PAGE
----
Human-set fires by a small Polynesian population in New Zealand ~750 years ago may have caused fire-vulnerable forests to shift to shrub land over decades, rather than over centuries, as previously thought, according to a study published November 5, 2014 in the open-access journal PLOS ONE by David McWethy from Montana State University and colleagues.
Human impacts on forest composition and structure have been documented worldwide; however, the rate at which ancient human activities led to permanent deforestation is poorly understood. In South Island, New Zealand, the arrival of Polynesians ~750 years ago resulted in forest loss and conversion of nearly half of the native forests to open vegetation. This transition, termed the Initial Burning Period, is documented in pollen and charcoal records. To better understand the transition's speed, the authors of this study developed high-resolution reconstructions of vegetation (pollen) and fire (macroscopic charcoal) from radiocarbon dated lake-sediment records from two small, closed-basin lakes that represent different vulnerabilities to human-set fires: one drier lowland site and a second, wetter high-elevation site.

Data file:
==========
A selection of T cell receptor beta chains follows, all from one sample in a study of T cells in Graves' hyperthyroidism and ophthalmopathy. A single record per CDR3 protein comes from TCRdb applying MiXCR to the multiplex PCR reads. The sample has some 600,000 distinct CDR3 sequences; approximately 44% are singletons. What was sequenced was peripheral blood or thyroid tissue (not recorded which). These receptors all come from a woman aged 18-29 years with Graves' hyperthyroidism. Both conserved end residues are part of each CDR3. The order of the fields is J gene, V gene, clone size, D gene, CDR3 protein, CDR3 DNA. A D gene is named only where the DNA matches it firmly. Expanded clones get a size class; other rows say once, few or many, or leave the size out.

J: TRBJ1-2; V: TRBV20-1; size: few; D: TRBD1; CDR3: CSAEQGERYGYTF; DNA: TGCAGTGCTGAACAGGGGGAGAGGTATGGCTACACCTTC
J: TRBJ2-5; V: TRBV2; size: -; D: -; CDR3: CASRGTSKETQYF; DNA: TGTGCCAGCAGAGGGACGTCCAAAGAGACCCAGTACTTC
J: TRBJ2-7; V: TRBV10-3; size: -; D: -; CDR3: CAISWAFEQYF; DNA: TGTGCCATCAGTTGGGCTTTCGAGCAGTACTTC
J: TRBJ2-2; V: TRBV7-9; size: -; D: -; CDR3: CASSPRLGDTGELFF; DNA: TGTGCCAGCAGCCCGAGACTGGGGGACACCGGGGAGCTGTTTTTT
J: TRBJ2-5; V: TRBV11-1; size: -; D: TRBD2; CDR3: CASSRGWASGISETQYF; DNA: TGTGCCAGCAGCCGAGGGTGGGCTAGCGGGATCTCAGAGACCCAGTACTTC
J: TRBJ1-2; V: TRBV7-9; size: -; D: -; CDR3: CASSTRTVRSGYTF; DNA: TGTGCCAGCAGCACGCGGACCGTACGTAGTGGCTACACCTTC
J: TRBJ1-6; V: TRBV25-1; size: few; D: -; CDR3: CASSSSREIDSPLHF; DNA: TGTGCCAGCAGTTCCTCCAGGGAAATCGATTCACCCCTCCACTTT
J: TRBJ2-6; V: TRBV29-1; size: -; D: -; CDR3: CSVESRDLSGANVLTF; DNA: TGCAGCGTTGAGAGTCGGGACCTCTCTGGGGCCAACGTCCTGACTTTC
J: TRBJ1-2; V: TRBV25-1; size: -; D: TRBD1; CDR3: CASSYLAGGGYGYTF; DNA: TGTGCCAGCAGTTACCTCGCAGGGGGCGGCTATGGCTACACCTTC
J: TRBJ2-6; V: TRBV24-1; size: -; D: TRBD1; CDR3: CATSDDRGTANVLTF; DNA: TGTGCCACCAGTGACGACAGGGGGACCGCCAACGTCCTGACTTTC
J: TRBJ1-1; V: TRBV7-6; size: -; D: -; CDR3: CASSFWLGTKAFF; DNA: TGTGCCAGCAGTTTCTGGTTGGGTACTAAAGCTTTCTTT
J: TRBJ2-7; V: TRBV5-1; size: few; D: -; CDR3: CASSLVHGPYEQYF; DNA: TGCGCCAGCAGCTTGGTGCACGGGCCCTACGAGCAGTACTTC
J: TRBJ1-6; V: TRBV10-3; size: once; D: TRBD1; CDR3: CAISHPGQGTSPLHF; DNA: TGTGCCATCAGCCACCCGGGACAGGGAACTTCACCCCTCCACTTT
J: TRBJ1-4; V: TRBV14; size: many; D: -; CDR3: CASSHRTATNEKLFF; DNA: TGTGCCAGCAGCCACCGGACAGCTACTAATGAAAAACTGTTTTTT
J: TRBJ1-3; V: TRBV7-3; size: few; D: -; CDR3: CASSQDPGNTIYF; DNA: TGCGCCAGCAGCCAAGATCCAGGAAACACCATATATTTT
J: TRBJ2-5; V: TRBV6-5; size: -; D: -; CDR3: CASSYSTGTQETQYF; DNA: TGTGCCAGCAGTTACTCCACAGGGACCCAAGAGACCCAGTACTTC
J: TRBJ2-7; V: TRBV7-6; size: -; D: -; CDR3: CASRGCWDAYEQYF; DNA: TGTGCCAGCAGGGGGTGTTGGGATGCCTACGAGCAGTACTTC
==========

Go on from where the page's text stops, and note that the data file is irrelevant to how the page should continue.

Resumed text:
According the authors, following the initiation of human-set fires, drier, more vulnerable forests may have shifted to shrub land in decades rather than over centuries as was previously thought. The high rate of deforestation by small transient human populations may have resulted from native and previously burned vegetation vulnerability to fire. Removing fire from the forests may eventually lead to forest recovery, but the authors point out that even in the absence of fire, many factors influence forest recovery, including seedling regeneration potential and introduction of non-native species. The authors conclude that the New Zealand example illustrates how seemingly stable forest ecosystems can experience rapid and long-lasting conversions.
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